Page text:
Introduction: Job satisfaction and organizational stress among employees are two important key components of any successful organization. It is important to maintain a balance between the level of job satisfaction and perceived stress among nurses for rendering quality care in the health sector. Materials and Methods: A correlational study design was adopted for the study. A simple random sampling technique was used to recruit 100 staff nurses working at a tertiary care hospital. Job satisfaction scale (JSS) and the organizational role stress (ORS) scale were used to collect data related to job satisfaction and ORS among nurses. Results: Study results showed that majority (92%) of staff nurses were ambivalent regarding their job satisfaction. There was a significant negative relationship between ORS and job satisfaction (r = −0.289, P < 0. 01) among staff nurses. Discussion: The study revealed that many factors influenced job satisfaction and ORS among nurses. Nurse managers and administrators must be alert to suggest the suitable interventions timely to ensure the staff nurses satisfied and get a hassle-free working atmosphere.
  4,817 312 3
"To the ends of the earth and beyond": Psychological aspects of circumpolar expeditions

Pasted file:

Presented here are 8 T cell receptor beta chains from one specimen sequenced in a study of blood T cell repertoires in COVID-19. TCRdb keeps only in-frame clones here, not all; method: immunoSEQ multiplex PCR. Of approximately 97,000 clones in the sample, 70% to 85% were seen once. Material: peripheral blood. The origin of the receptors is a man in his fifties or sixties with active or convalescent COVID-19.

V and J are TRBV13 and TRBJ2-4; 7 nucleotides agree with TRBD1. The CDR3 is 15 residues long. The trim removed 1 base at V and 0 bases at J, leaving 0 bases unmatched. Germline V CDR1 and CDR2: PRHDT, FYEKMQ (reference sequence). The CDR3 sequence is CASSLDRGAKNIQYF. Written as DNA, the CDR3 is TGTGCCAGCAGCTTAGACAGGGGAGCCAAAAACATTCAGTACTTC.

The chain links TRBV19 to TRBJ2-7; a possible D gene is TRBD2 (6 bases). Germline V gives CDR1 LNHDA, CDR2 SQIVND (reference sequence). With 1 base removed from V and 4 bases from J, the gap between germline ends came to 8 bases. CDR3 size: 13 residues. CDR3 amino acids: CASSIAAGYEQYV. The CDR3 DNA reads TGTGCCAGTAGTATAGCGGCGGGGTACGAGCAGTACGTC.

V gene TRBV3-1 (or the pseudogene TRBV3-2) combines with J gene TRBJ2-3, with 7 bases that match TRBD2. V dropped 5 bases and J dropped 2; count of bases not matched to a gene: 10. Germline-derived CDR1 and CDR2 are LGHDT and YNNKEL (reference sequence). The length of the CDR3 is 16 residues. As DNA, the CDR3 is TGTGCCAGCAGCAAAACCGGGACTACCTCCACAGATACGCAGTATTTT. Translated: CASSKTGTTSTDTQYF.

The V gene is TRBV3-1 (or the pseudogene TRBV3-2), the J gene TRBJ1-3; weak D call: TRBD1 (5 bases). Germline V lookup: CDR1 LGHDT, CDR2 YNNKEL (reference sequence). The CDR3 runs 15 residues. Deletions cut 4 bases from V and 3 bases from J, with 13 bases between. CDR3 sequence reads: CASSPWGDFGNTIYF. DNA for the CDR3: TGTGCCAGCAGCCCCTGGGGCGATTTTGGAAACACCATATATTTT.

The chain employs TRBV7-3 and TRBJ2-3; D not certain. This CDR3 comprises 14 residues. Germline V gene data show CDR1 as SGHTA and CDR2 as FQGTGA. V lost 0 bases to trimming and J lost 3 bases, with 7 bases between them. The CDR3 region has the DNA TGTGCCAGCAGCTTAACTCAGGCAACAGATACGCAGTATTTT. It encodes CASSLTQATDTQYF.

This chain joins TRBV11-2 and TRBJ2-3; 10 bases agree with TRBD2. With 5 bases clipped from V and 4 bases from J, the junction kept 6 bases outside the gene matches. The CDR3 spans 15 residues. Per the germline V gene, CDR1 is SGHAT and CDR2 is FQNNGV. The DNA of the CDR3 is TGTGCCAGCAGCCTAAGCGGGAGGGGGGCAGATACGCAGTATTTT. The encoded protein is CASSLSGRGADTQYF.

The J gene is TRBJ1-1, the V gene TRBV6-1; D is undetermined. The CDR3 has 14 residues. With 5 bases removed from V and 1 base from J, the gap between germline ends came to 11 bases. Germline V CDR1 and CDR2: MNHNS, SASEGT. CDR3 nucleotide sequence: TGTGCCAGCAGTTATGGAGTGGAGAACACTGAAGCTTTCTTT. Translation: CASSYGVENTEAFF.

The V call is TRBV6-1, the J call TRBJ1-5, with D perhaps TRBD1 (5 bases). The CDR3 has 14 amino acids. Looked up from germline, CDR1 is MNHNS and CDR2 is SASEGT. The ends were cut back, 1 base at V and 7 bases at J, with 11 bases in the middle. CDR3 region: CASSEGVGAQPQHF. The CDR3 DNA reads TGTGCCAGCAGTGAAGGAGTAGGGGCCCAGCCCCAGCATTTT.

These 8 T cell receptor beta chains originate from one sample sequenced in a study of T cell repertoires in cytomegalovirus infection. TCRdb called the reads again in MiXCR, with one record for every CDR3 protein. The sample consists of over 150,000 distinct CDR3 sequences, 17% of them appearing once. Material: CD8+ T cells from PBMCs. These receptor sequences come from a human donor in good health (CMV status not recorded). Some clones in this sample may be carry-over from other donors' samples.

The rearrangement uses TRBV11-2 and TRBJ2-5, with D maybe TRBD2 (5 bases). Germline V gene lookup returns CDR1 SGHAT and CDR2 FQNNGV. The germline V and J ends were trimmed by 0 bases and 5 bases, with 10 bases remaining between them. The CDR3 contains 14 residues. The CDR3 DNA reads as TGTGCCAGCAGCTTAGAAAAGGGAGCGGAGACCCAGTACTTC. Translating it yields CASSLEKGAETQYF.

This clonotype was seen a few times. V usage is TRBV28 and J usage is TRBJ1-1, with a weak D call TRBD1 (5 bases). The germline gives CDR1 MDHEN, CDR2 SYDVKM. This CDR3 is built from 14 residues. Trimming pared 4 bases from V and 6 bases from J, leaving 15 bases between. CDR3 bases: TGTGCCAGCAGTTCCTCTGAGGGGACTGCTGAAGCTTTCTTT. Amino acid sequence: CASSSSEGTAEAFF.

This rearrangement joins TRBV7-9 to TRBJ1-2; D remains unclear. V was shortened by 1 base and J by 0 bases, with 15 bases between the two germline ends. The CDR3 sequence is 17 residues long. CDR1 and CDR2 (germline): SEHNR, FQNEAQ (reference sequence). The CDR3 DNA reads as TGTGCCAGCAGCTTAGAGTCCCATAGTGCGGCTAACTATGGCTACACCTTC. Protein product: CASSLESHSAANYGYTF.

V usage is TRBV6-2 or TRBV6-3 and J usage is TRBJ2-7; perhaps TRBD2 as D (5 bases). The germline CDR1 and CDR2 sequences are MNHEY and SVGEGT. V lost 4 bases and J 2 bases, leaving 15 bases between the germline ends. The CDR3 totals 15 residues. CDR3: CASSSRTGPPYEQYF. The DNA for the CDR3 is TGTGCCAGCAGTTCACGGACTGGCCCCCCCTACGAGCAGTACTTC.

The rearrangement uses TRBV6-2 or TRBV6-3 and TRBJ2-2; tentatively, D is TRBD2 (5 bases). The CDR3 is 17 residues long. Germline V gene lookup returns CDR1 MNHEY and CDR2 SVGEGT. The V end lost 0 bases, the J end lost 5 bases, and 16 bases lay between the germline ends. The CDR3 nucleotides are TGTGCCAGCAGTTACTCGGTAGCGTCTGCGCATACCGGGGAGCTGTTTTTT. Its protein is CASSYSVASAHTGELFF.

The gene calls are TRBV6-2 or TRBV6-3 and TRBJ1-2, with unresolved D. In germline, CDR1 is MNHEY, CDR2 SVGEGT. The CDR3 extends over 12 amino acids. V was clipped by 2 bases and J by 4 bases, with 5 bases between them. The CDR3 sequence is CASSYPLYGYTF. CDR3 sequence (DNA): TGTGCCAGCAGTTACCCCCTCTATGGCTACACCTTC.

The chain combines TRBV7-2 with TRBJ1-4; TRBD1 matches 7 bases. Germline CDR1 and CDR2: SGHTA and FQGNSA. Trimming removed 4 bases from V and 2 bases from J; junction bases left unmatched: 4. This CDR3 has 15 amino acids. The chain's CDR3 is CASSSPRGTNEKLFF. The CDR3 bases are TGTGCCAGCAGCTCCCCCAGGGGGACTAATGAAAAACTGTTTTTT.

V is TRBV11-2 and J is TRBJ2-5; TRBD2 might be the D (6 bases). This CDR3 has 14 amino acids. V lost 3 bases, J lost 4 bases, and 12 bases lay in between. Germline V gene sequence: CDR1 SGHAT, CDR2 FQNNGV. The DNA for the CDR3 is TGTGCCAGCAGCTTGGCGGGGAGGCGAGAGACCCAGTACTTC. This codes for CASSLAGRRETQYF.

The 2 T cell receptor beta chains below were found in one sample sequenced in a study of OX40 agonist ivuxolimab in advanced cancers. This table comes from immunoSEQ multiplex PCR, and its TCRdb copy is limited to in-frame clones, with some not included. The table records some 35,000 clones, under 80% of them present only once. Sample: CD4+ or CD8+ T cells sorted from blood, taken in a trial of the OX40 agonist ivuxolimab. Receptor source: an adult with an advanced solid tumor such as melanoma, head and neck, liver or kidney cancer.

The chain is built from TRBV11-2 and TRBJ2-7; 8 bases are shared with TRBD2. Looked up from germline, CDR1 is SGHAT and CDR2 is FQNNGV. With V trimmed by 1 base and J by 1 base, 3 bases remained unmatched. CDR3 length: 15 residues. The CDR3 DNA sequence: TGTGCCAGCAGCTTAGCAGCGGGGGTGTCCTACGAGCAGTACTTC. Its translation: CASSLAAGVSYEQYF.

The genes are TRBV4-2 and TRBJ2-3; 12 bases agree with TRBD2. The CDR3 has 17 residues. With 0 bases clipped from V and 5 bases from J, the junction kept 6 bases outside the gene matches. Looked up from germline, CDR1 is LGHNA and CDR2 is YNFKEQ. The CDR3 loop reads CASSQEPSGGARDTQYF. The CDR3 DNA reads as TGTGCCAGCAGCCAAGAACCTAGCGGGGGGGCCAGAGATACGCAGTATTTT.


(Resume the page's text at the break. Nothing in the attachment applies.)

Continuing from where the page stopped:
Rajesh Sagar, Raman Deep Pattanayak
July-December 2015, 20(2):45-47
  2,617 2,491 -
Pattern of outcome with sertraline, imipramine, and des-venlafaxine in unipolar nonpsychotic depression
Abhishek Kapoor, Rohit Garg, Bir Singh Chavan, Paramleen Kaur
July-December 2015, 20(2):48-54
Background: There is a scarcity of research on the temporal sequence of improvement with antidepressants and the differential effect of different antidepressants. Aims: To study the temporal sequence of improvement and differential pattern of outcome with antidepressants from different classes. Methods: 132 males and females from 18 to 65 years suffering from the first depressive episode were followed up at baseline, 3 rd day, 7 th day, 10 th day, 14 th day, 21 st day, 1 month, and 3 months using the 17 item Hamilton Rating Scale for Depression. Patients were randomized into three groups namely (1) sertraline (2) des-venlafaxine and (3) imipramine. Appropriate statistical analyses were applied. Results: The pattern of improvement was similar across the groups. The earliest improvement was seen in early insomnia (at day 3) followed by suicidal ideas and psychological anxiety (by day 7). Middle insomnia, late insomnia, and agitation improved by the 14 th day. Depressed mood improved significantly at day 14 th in the sertraline and imipramine groups and day 21 st in the des-venlafaxine group. Work and activities and retardation improved significantly in the sertraline and imipramine groups at 1 month. The last symptoms to improve were general somatic symptoms, genital symptoms, and guilt feeling. Conclusions: It is important to know the temporal sequence of symptomatic improvement with antidepressants as it will guide us to make important management decisions. It also helps to improve compliance as patients can be appropriately guided regarding expected course of treatment.